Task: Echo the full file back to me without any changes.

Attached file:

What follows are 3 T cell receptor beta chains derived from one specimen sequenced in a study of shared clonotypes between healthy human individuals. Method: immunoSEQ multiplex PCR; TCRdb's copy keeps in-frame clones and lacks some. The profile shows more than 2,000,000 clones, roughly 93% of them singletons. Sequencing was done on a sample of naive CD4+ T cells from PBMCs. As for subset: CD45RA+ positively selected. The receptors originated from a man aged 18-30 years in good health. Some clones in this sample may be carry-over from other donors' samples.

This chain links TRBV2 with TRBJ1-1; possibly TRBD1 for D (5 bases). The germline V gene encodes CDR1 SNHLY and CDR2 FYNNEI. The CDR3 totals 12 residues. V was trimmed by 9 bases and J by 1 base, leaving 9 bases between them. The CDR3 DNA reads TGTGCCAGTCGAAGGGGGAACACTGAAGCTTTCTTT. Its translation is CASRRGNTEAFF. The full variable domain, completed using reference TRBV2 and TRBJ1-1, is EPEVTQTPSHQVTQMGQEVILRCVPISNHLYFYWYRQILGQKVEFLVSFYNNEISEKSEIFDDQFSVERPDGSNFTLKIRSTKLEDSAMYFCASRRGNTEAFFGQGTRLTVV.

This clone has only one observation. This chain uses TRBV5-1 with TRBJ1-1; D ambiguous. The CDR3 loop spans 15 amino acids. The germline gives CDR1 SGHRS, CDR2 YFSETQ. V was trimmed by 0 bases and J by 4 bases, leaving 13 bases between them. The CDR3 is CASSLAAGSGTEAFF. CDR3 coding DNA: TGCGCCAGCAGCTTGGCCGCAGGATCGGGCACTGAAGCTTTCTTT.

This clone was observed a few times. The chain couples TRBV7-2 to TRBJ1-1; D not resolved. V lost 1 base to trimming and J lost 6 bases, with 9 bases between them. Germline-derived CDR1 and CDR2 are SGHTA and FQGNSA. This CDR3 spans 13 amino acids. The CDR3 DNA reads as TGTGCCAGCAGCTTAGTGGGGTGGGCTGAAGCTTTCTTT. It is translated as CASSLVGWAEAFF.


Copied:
What follows are 3 T cell receptor beta chains derived from one specimen sequenced in a study of shared clonotypes between healthy human individuals. Method: immunoSEQ multiplex PCR; TCRdb's copy keeps in-frame clones and lacks some. The profile shows more than 2,000,000 clones, roughly 93% of them singletons. Sequencing was done on a sample of naive CD4+ T cells from PBMCs. As for subset: CD45RA+ positively selected. The receptors originated from a man aged 18-30 years in good health. Some clones in this sample may be carry-over from other donors' samples.

This chain links TRBV2 with TRBJ1-1; possibly TRBD1 for D (5 bases). The germline V gene encodes CDR1 SNHLY and CDR2 FYNNEI. The CDR3 totals 12 residues. V was trimmed by 9 bases and J by 1 base, leaving 9 bases between them. The CDR3 DNA reads TGTGCCAGTCGAAGGGGGAACACTGAAGCTTTCTTT. Its translation is CASRRGNTEAFF. The full variable domain, completed using reference TRBV2 and TRBJ1-1, is EPEVTQTPSHQVTQMGQEVILRCVPISNHLYFYWYRQILGQKVEFLVSFYNNEISEKSEIFDDQFSVERPDGSNFTLKIRSTKLEDSAMYFCASRRGNTEAFFGQGTRLTVV.

This clone has only one observation. This chain uses TRBV5-1 with TRBJ1-1; D ambiguous. The CDR3 loop spans 15 amino acids. The germline gives CDR1 SGHRS, CDR2 YFSETQ. V was trimmed by 0 bases and J by 4 bases, leaving 13 bases between them. The CDR3 is CASSLAAGSGTEAFF. CDR3 coding DNA: TGCGCCAGCAGCTTGGCCGCAGGATCGGGCACTGAAGCTTTCTTT.

This clone was observed a few times. The chain couples TRBV7-2 to TRBJ1-1; D not resolved. V lost 1 base to trimming and J lost 6 bases, with 9 bases between them. Germline-derived CDR1 and CDR2 are SGHTA and FQGNSA. This CDR3 spans 13 amino acids. The CDR3 DNA reads as TGTGCCAGCAGCTTAGTGGGGTGGGCTGAAGCTTTCTTT. It is translated as CASSLVGWAEAFF.